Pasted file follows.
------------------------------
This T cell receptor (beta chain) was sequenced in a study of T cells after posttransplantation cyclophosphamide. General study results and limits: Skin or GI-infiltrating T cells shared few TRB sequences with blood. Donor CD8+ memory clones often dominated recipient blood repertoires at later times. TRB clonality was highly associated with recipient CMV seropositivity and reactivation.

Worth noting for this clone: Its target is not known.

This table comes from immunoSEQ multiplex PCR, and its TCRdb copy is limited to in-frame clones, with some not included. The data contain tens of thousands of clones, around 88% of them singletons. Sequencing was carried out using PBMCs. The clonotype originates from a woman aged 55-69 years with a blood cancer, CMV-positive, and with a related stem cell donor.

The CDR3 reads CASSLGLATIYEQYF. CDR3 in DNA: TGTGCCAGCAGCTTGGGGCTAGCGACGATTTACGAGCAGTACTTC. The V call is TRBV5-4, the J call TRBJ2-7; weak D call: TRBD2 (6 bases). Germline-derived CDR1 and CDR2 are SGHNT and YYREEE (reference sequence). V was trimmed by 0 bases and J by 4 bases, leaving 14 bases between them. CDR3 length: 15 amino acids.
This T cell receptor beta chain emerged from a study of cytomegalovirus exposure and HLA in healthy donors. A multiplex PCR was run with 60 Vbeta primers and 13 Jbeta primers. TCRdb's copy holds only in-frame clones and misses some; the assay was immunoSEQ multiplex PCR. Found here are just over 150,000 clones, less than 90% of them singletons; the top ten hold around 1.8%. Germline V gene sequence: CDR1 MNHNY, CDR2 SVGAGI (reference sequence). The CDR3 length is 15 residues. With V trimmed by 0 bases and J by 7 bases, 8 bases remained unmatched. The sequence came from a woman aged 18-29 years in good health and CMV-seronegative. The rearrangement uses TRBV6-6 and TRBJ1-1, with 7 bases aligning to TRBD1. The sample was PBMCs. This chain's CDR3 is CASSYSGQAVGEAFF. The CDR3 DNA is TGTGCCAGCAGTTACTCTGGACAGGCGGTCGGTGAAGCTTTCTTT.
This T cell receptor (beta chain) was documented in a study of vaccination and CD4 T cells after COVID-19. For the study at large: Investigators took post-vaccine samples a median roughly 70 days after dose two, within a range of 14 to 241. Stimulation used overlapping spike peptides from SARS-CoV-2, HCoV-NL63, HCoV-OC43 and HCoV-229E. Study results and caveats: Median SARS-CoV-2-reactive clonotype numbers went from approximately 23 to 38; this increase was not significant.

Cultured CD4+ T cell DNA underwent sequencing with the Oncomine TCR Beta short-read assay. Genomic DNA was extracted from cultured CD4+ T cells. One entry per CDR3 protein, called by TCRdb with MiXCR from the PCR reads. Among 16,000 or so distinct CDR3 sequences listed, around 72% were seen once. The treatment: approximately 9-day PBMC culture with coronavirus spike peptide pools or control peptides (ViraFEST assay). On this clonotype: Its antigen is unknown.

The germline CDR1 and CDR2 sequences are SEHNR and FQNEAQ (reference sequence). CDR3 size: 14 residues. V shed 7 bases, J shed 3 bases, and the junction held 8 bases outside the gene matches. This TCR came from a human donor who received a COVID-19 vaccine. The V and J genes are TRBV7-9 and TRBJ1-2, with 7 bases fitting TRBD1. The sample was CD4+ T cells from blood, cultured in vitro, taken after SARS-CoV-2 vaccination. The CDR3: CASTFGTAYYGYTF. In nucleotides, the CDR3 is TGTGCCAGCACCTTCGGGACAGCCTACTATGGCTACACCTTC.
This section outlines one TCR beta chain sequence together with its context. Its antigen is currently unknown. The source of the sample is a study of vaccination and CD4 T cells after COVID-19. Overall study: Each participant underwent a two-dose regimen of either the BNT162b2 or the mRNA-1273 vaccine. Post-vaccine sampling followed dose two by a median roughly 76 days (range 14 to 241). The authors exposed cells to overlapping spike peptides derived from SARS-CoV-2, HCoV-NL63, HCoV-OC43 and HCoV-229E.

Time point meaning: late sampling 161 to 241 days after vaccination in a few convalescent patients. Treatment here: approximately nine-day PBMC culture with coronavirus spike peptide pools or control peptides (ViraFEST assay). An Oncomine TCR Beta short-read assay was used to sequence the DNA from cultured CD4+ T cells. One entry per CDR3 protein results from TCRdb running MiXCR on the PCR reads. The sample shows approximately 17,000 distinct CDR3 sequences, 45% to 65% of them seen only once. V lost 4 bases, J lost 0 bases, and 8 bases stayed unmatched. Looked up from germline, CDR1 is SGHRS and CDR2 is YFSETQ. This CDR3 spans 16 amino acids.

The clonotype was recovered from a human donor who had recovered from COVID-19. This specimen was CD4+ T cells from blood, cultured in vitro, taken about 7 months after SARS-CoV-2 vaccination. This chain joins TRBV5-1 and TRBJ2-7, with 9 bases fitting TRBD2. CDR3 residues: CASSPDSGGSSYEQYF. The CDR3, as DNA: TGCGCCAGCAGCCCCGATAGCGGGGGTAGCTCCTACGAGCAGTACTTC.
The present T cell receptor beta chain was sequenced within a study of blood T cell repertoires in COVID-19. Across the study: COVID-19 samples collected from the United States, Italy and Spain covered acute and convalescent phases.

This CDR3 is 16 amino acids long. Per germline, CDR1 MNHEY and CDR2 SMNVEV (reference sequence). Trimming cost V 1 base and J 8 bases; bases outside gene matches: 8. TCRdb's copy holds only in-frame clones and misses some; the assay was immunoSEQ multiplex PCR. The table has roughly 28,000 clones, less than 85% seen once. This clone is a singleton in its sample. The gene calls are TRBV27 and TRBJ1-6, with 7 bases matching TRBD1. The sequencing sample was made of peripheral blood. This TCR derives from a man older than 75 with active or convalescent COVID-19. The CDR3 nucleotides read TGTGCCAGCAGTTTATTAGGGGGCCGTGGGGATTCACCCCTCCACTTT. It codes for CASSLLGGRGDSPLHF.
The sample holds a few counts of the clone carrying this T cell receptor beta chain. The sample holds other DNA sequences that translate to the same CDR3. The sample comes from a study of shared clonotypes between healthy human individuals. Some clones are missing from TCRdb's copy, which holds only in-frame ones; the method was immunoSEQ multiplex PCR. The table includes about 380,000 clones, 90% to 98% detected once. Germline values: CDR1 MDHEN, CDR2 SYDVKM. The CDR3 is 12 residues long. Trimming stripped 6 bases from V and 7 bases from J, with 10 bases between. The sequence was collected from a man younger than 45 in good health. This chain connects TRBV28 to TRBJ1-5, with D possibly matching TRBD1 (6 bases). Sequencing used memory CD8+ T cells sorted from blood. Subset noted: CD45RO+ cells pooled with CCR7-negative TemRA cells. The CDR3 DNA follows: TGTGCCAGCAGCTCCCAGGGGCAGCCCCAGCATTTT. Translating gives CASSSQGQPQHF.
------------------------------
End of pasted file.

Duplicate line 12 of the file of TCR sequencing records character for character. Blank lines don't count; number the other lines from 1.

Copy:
The present T cell receptor beta chain was sequenced within a study of blood T cell repertoires in COVID-19. Across the study: COVID-19 samples collected from the United States, Italy and Spain covered acute and convalescent phases.